The film is adapted from a short novel I happened to read when I was in high school. The story impressed me so deeply that I could remember till now. There is an unspeakable, gothic, sad, yet beautiful and touching feeling in that writing. Most importantly, I have always wanted to present the gloomy but fascinating south of China, where is my hometown. Those traditional southern buildings were all around when I was a kid, but right now there are few left. On the other hand the combining of Chinese visual and an occult story is a new idea to me. By making such a film I am seeking a new possible genre of 3D animation. In this sense the film is experimental to me.   

What was the most challenging aspect of making this animation?

Time. We have only 8 months to finish the whole film, so our schedule was always very tight. The original plan was to make a 5-min film, but later we decided to cut some shots in order to finish in time. To me personally there are still many details in the film that could be better, if we were given more time polishing it. 

Looking back do you think there is anything you would have done differently?

I would spend less time thinking about the story but start working on the real production earlier. It was in the production part that I discovered how well I could handle the schedule. People always tend to overrate their ability to meet the deadline. The earlier we could find problems the earlier we may solve them.

Have you always had a passion for filmmaking?

Yes I started making animation in college, although quite simple and rough then. To me animations are no different from live-action films in the film languages they use. I love drawing since childhood, and film is a higher version of drawing. When pictures move, with sounds and music, new meanings are created. A still picture is like a window, while moving pictures generate a world.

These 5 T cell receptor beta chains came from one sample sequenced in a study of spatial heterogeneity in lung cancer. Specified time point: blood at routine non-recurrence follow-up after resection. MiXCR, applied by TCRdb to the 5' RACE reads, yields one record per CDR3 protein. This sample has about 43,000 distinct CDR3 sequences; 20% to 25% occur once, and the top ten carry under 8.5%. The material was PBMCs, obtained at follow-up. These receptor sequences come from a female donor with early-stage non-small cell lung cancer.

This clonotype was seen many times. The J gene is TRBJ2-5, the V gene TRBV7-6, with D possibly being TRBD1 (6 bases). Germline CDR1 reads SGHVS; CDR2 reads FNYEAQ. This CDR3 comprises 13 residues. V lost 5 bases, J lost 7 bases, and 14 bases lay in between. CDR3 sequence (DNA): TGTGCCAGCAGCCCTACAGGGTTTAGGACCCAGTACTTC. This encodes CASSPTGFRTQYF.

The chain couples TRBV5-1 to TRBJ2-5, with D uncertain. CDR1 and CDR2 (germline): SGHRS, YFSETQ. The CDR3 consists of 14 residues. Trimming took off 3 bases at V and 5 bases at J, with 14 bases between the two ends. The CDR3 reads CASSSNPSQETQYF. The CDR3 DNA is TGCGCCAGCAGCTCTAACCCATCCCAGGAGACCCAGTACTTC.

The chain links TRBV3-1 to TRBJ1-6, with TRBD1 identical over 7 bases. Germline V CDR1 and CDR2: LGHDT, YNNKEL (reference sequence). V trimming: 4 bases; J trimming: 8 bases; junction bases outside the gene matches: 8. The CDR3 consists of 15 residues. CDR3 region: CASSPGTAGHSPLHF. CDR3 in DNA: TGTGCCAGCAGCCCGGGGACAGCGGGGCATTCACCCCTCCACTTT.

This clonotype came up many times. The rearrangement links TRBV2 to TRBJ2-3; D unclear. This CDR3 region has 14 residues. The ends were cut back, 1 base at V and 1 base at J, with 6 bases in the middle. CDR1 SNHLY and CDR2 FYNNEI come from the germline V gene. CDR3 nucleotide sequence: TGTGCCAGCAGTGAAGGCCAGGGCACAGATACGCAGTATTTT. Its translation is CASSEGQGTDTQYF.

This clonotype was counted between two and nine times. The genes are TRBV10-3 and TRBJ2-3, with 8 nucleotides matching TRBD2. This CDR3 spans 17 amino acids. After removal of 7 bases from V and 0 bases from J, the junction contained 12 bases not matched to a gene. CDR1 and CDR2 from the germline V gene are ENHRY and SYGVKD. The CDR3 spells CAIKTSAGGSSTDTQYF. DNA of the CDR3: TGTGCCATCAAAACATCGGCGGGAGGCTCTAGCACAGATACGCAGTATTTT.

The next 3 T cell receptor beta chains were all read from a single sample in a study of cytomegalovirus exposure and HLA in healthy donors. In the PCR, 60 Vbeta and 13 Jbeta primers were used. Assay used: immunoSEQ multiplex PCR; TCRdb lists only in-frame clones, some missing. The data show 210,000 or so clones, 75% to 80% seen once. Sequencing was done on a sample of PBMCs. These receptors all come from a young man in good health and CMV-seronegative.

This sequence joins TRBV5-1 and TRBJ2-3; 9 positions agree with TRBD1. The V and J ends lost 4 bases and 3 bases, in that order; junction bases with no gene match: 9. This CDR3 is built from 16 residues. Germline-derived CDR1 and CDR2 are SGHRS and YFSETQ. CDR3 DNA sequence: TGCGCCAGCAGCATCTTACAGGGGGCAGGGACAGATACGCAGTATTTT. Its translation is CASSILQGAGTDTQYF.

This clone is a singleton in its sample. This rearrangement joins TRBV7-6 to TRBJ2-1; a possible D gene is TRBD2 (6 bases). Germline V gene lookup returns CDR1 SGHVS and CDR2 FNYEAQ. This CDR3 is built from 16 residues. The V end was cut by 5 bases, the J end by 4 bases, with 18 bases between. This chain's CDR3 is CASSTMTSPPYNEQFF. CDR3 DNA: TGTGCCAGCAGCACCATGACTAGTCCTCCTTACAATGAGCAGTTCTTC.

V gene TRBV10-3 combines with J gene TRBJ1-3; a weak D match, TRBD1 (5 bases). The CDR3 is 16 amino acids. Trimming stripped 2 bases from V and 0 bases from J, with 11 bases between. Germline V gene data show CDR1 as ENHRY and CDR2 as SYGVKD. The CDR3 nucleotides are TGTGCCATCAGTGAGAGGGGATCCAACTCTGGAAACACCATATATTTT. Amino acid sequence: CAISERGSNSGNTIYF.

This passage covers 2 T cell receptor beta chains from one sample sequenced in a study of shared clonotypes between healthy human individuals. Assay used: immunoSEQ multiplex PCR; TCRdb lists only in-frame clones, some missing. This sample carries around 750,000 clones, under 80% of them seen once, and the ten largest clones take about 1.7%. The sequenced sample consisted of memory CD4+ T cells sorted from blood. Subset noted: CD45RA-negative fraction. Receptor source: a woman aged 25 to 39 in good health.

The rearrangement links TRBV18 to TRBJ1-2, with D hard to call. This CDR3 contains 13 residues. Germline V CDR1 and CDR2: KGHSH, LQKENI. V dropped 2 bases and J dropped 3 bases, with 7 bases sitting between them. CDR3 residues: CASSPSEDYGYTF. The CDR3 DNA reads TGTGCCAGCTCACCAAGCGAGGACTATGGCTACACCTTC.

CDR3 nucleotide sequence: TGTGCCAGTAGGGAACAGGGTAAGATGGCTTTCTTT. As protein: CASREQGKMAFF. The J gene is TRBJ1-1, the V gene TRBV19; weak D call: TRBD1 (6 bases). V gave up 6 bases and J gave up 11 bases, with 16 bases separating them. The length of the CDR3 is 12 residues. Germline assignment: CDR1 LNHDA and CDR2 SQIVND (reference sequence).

"Compromise is inevitable between schedule and quality, but still there could be a balance."

What has been the best piece of advice you have been given when you started out?

Read more.

Do you have any tips or advice to offer fellow student filmmakers?

Compromise is inevitable between schedule and quality, but still there could be a balance. Project management is very important. The part that you like most in the pipeline may not be the easiest to find you a job, meanwhile keep focus on the part that you are best at.

What are you currently working on?

Now I am working on a feature film as a lighter in an animation studio, probably the only in-house pipeline studio in China. At the same time I am considering my personal project inspired by Chinese ghost stories.

And finally, what do you hope people will take away from A Poem in Bamboo?

I hope they could think of the place they grew up, and the people around who had given warmth, if there is any. I want to make people feel peaceful when facing the loss of beloved ones, reminding them that love stays after death.

© 2020 The New Current